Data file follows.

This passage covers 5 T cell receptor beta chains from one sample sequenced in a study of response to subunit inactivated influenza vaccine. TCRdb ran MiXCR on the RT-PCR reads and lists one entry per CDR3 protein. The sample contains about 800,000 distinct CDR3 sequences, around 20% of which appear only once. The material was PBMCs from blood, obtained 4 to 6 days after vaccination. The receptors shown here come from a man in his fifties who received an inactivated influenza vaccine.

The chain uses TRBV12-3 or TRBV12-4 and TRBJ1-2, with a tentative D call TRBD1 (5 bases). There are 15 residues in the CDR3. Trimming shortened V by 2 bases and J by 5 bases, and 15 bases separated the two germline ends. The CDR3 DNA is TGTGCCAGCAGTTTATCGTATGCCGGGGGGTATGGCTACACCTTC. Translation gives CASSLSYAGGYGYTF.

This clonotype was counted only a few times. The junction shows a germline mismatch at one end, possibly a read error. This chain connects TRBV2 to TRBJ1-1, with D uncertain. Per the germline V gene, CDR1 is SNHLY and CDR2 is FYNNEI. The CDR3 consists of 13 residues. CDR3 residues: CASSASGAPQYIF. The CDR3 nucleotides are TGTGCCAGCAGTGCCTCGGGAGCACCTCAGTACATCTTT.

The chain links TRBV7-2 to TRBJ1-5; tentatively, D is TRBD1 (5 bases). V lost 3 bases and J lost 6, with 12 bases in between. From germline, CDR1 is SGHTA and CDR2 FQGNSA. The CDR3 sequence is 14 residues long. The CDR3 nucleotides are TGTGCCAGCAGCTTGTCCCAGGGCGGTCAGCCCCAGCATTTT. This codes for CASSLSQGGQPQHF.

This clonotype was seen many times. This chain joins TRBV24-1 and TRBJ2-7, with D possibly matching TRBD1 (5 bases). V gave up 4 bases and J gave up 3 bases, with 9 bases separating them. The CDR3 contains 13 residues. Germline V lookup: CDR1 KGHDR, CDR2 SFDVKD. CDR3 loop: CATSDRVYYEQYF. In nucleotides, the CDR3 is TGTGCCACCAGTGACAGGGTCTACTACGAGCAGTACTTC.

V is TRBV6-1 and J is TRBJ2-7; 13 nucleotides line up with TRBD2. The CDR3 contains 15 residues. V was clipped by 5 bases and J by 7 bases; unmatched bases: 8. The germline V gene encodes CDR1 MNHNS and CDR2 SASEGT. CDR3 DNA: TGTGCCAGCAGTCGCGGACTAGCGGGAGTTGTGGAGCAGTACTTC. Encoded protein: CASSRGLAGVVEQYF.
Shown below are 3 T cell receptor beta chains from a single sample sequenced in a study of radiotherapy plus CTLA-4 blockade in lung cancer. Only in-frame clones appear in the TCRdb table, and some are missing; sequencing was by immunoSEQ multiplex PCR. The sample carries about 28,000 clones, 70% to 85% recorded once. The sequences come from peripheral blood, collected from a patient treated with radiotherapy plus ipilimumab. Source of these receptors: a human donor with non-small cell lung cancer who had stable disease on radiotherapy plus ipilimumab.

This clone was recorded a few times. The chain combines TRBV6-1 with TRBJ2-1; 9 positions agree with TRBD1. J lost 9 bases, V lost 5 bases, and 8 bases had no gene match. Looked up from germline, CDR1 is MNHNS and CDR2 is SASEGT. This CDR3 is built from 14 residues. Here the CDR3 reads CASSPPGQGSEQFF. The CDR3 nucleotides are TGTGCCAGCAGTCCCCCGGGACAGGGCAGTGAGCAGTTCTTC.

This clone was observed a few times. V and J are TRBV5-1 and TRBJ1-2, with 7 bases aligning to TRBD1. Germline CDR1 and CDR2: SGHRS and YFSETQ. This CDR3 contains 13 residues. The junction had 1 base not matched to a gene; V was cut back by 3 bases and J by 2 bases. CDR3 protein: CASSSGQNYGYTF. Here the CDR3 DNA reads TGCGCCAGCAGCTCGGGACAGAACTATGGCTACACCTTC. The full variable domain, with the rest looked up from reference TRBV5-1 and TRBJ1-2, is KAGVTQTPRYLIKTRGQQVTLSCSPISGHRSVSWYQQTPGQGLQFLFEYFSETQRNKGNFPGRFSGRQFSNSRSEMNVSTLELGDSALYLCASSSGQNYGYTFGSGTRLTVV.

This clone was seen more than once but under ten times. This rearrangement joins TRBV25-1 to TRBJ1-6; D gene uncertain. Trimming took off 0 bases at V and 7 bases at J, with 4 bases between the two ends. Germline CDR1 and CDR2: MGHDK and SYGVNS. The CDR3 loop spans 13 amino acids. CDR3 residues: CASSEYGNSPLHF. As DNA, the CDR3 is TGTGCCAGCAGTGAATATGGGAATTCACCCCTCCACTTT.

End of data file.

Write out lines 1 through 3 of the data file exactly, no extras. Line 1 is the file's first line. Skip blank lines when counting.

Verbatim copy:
This passage covers 5 T cell receptor beta chains from one sample sequenced in a study of response to subunit inactivated influenza vaccine. TCRdb ran MiXCR on the RT-PCR reads and lists one entry per CDR3 protein. The sample contains about 800,000 distinct CDR3 sequences, around 20% of which appear only once. The material was PBMCs from blood, obtained 4 to 6 days after vaccination. The receptors shown here come from a man in his fifties who received an inactivated influenza vaccine.

The chain uses TRBV12-3 or TRBV12-4 and TRBJ1-2, with a tentative D call TRBD1 (5 bases). There are 15 residues in the CDR3. Trimming shortened V by 2 bases and J by 5 bases, and 15 bases separated the two germline ends. The CDR3 DNA is TGTGCCAGCAGTTTATCGTATGCCGGGGGGTATGGCTACACCTTC. Translation gives CASSLSYAGGYGYTF.

This clonotype was counted only a few times. The junction shows a germline mismatch at one end, possibly a read error. This chain connects TRBV2 to TRBJ1-1, with D uncertain. Per the germline V gene, CDR1 is SNHLY and CDR2 is FYNNEI. The CDR3 consists of 13 residues. CDR3 residues: CASSASGAPQYIF. The CDR3 nucleotides are TGTGCCAGCAGTGCCTCGGGAGCACCTCAGTACATCTTT.